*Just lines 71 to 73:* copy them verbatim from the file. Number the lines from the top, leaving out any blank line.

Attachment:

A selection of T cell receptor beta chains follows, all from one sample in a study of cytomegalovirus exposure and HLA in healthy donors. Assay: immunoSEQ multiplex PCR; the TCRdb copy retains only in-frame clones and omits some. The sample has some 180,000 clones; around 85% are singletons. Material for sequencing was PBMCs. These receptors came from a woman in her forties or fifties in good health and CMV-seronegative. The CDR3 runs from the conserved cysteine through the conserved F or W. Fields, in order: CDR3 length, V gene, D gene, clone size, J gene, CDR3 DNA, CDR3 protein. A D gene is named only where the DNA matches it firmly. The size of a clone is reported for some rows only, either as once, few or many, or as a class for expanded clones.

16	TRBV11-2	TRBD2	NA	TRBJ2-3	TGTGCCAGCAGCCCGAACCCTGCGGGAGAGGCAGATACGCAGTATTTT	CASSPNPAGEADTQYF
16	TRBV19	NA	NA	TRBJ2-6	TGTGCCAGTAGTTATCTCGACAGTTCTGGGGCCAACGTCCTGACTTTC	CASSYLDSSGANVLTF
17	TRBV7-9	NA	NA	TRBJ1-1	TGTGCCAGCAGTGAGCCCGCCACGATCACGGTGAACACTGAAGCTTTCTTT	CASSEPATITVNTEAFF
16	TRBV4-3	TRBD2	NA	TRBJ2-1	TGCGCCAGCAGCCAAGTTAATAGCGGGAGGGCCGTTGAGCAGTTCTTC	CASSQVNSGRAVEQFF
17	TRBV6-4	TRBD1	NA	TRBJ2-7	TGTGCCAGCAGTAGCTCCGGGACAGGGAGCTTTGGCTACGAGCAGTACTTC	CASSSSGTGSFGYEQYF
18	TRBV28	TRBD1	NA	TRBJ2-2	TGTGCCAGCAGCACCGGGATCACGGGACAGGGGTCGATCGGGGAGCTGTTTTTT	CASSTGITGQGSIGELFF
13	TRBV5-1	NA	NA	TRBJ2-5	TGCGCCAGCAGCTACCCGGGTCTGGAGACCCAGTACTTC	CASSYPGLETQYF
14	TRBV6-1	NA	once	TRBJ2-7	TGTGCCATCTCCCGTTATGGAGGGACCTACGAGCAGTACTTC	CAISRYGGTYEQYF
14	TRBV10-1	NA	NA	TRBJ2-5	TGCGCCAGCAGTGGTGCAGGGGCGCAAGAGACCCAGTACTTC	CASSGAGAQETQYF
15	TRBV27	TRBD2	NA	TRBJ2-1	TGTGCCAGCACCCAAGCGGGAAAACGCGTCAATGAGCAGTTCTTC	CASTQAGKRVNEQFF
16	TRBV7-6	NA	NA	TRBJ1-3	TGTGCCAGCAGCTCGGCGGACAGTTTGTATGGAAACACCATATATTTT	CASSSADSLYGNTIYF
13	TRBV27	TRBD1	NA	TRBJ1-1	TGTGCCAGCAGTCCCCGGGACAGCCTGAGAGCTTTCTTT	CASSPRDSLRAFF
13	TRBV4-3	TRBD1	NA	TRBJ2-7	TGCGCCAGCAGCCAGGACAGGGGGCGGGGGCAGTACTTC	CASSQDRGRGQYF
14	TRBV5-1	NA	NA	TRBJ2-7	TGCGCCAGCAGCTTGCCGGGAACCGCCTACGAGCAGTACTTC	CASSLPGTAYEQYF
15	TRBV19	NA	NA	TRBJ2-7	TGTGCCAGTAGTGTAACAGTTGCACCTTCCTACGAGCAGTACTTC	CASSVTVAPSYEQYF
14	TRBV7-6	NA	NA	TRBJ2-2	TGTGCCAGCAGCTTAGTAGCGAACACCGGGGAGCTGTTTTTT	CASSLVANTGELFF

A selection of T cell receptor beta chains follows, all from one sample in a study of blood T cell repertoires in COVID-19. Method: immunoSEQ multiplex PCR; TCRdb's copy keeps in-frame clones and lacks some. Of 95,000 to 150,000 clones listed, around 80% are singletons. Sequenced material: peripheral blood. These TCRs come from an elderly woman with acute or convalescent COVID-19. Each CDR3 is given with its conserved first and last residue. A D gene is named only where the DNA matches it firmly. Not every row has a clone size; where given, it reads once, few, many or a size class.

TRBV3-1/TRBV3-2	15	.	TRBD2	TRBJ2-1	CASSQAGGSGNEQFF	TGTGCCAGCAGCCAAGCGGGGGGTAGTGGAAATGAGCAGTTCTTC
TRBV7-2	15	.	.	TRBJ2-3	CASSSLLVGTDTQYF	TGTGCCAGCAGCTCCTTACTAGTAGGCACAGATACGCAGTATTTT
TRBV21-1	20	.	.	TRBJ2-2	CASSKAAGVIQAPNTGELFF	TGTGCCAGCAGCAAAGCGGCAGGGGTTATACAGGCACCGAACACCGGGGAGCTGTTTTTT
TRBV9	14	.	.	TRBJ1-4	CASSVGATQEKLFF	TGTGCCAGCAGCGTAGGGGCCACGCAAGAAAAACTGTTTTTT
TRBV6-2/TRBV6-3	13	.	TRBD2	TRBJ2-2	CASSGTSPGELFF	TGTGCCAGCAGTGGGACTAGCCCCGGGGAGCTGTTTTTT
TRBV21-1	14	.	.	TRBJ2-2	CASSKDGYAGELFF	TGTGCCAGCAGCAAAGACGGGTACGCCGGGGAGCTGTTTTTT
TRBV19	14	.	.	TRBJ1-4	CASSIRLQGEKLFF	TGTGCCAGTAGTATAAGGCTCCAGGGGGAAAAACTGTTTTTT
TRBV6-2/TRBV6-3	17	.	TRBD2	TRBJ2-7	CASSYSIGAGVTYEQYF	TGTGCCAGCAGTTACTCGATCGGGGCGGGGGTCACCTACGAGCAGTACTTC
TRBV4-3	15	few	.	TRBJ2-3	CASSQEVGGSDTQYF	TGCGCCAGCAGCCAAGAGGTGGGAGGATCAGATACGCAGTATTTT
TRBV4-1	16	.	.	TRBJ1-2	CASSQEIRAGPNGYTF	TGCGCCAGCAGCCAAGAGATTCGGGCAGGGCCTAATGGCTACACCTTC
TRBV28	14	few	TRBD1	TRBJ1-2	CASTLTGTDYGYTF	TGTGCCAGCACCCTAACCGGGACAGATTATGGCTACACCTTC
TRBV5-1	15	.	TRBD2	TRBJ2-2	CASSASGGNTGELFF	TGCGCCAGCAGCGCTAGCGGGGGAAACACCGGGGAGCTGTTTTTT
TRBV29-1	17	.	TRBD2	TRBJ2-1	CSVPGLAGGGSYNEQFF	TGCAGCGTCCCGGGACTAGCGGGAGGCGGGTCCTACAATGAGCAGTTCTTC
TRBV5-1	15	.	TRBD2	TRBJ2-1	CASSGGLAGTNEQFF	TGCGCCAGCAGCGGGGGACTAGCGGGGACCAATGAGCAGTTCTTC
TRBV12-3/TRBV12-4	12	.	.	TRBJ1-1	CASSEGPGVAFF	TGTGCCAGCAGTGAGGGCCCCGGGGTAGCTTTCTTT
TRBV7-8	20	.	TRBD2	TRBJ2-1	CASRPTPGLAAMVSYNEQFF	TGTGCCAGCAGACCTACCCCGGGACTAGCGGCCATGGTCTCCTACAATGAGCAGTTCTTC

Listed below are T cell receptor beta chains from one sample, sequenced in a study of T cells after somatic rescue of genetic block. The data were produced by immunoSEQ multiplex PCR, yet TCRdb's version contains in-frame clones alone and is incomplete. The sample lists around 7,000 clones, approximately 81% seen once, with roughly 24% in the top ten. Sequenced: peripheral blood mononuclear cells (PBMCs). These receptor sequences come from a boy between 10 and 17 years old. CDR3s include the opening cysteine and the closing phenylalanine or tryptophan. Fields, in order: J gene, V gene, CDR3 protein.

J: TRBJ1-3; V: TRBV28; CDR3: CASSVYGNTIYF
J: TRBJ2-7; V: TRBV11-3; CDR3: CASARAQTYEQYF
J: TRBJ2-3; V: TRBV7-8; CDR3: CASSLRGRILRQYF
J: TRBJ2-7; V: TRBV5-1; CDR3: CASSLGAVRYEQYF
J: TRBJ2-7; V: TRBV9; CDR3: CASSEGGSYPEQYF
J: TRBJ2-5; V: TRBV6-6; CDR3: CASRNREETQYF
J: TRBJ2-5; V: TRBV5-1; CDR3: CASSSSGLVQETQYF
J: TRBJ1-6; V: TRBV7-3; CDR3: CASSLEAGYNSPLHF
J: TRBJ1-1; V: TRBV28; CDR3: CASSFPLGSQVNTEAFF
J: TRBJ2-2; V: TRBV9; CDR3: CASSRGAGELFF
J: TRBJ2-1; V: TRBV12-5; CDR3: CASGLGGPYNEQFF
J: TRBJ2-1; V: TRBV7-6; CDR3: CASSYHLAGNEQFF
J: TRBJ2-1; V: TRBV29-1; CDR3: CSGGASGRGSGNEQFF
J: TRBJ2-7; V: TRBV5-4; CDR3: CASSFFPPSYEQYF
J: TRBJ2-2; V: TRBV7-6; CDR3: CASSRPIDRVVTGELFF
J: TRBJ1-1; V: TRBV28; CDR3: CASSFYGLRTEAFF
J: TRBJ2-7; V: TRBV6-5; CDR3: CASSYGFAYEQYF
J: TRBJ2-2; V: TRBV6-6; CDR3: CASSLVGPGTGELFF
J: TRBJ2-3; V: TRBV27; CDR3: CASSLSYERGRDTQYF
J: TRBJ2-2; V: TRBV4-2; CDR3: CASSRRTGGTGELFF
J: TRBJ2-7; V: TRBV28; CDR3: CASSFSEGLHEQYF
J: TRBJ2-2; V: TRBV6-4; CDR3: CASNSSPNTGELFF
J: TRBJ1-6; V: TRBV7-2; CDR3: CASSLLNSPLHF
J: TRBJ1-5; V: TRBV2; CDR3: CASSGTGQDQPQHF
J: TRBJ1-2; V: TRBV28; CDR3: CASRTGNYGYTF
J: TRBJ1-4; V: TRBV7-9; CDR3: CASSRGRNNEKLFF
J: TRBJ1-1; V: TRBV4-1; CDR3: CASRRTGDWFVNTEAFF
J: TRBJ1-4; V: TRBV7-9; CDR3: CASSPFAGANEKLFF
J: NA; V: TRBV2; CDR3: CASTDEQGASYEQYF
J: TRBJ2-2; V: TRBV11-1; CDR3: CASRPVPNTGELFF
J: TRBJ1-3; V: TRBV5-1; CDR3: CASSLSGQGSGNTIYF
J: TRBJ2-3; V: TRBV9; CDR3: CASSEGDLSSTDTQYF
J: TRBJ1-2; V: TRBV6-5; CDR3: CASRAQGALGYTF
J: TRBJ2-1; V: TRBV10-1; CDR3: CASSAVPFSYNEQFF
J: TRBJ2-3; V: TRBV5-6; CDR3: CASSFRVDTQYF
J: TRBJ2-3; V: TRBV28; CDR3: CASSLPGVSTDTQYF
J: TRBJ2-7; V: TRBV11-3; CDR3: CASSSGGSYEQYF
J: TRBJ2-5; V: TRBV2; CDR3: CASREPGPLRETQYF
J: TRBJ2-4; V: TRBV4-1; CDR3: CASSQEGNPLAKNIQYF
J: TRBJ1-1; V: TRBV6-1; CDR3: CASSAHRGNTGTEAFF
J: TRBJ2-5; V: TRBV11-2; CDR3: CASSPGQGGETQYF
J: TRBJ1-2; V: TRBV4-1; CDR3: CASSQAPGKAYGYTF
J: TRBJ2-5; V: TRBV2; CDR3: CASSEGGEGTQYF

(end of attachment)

J: TRBJ2-3; V: TRBV28; CDR3: CASSLPGVSTDTQYF
J: TRBJ2-7; V: TRBV11-3; CDR3: CASSSGGSYEQYF
J: TRBJ2-5; V: TRBV2; CDR3: CASREPGPLRETQYF